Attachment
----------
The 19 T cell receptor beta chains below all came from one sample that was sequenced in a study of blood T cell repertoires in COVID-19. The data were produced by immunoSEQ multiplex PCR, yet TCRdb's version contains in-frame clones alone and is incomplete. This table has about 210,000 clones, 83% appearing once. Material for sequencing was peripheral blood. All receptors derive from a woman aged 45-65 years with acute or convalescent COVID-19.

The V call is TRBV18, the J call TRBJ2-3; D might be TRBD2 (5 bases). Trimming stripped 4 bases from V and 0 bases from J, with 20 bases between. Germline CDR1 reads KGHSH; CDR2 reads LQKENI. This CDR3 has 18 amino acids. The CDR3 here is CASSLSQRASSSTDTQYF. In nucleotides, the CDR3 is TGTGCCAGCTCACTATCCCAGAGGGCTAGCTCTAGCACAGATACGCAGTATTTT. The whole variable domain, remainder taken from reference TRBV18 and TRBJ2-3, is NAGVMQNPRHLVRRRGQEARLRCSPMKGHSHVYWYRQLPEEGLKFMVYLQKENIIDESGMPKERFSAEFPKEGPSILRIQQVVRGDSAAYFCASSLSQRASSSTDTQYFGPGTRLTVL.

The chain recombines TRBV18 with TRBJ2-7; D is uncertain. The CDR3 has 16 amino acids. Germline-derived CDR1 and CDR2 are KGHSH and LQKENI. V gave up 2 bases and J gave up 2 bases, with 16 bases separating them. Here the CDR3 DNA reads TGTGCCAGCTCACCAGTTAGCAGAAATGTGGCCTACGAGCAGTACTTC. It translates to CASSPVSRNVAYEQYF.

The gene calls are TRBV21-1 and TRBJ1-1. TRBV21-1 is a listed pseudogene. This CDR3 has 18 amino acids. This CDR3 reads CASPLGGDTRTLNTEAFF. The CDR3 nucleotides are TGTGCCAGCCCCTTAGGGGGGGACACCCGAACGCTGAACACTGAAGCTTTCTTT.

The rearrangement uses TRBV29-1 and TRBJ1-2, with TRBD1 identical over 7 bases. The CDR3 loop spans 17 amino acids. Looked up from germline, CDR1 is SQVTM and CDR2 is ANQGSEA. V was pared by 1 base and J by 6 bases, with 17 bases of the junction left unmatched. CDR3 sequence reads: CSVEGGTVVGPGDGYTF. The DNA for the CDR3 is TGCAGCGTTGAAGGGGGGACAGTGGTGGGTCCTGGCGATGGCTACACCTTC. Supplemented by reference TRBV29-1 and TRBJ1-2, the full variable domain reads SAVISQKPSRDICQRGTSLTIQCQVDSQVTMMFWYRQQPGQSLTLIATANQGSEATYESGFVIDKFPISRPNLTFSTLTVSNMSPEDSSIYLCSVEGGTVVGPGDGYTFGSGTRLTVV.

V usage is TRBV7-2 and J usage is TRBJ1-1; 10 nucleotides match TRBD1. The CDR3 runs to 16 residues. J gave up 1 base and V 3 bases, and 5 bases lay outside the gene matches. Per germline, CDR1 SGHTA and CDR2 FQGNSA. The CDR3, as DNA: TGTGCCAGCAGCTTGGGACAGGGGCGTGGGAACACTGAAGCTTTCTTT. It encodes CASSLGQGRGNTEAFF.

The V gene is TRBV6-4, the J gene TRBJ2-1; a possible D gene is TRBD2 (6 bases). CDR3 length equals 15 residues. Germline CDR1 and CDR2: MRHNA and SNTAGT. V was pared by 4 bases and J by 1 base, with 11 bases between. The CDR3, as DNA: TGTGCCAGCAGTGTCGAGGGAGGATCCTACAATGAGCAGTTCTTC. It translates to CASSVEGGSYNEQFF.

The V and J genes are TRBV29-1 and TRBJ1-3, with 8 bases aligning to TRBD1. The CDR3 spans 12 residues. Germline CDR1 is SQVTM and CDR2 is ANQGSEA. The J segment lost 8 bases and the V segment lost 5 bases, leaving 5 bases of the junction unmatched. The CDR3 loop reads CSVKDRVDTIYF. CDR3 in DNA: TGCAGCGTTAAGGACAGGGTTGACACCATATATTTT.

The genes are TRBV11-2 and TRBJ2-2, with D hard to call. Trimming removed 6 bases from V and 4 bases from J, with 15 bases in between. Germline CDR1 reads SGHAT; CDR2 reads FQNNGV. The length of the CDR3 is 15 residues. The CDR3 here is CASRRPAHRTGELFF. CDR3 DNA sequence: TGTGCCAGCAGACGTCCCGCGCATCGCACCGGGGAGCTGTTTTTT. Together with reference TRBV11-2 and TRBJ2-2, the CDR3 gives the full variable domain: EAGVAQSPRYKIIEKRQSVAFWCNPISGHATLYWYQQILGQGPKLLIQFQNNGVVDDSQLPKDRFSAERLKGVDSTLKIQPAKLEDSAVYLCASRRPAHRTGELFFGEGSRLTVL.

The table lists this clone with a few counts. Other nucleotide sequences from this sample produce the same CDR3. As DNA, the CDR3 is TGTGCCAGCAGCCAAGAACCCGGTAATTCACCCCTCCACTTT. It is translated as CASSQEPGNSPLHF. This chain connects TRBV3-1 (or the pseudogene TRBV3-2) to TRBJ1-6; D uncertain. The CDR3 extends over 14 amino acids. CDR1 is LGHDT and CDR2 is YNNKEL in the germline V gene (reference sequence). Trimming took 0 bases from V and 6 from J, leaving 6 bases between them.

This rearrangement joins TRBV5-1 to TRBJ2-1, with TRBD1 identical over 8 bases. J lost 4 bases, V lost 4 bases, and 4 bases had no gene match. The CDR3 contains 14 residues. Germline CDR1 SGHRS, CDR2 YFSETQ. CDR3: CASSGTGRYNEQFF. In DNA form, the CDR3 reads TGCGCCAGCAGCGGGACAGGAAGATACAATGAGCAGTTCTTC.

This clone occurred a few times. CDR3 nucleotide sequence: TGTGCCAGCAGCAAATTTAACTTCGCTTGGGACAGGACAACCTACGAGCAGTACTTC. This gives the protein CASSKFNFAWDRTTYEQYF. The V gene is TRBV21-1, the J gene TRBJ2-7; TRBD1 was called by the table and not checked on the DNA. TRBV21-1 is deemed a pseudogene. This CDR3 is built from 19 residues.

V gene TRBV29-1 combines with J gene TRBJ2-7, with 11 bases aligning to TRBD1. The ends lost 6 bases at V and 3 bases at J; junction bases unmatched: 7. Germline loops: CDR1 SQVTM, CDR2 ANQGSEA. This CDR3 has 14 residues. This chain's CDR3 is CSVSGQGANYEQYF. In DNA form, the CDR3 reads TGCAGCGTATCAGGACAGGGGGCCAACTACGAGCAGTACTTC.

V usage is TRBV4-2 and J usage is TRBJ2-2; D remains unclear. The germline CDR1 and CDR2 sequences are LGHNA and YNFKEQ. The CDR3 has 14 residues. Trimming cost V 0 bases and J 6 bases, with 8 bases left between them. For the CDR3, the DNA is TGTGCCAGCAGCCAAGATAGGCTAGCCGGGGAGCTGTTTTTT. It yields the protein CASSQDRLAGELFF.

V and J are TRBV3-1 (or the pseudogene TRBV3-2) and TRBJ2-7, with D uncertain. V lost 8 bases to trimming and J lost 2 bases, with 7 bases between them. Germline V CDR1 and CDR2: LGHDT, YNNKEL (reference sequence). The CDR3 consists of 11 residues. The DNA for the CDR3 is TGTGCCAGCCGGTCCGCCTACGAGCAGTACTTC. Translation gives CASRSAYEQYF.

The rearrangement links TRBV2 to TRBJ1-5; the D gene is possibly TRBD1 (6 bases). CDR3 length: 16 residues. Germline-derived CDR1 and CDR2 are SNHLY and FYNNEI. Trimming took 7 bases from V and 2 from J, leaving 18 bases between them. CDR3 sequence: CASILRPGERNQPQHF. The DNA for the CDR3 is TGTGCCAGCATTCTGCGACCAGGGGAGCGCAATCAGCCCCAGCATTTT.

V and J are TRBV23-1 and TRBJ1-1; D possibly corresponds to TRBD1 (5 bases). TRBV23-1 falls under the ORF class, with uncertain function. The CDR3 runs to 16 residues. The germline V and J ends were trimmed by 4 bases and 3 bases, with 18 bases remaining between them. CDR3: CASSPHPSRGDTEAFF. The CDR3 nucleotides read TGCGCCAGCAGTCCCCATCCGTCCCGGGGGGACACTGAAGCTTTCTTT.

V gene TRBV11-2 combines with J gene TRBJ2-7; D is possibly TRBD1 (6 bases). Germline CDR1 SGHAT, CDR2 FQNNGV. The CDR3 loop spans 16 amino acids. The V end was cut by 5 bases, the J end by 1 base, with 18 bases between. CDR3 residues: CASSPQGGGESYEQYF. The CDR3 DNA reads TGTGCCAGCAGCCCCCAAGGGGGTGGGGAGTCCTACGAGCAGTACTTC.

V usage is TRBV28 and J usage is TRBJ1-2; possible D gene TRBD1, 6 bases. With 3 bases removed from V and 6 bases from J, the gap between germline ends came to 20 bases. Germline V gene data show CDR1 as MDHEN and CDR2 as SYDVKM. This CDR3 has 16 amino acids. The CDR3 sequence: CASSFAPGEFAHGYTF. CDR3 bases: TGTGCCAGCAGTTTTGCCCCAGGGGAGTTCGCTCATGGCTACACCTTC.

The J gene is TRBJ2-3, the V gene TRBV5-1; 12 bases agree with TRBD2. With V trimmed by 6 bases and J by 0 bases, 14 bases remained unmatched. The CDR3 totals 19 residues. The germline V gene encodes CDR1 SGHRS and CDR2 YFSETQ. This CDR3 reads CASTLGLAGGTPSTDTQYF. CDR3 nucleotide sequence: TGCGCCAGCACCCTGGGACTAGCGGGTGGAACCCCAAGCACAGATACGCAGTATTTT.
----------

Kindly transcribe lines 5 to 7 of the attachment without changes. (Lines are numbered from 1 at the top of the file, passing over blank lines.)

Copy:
The rearrangement uses TRBV29-1 and TRBJ1-2, with TRBD1 identical over 7 bases. The CDR3 loop spans 17 amino acids. Looked up from germline, CDR1 is SQVTM and CDR2 is ANQGSEA. V was pared by 1 base and J by 6 bases, with 17 bases of the junction left unmatched. CDR3 sequence reads: CSVEGGTVVGPGDGYTF. The DNA for the CDR3 is TGCAGCGTTGAAGGGGGGACAGTGGTGGGTCCTGGCGATGGCTACACCTTC. Supplemented by reference TRBV29-1 and TRBJ1-2, the full variable domain reads SAVISQKPSRDICQRGTSLTIQCQVDSQVTMMFWYRQQPGQSLTLIATANQGSEATYESGFVIDKFPISRPNLTFSTLTVSNMSPEDSSIYLCSVEGGTVVGPGDGYTFGSGTRLTVV.

V usage is TRBV7-2 and J usage is TRBJ1-1; 10 nucleotides match TRBD1. The CDR3 runs to 16 residues. J gave up 1 base and V 3 bases, and 5 bases lay outside the gene matches. Per germline, CDR1 SGHTA and CDR2 FQGNSA. The CDR3, as DNA: TGTGCCAGCAGCTTGGGACAGGGGCGTGGGAACACTGAAGCTTTCTTT. It encodes CASSLGQGRGNTEAFF.

The V gene is TRBV6-4, the J gene TRBJ2-1; a possible D gene is TRBD2 (6 bases). CDR3 length equals 15 residues. Germline CDR1 and CDR2: MRHNA and SNTAGT. V was pared by 4 bases and J by 1 base, with 11 bases between. The CDR3, as DNA: TGTGCCAGCAGTGTCGAGGGAGGATCCTACAATGAGCAGTTCTTC. It translates to CASSVEGGSYNEQFF.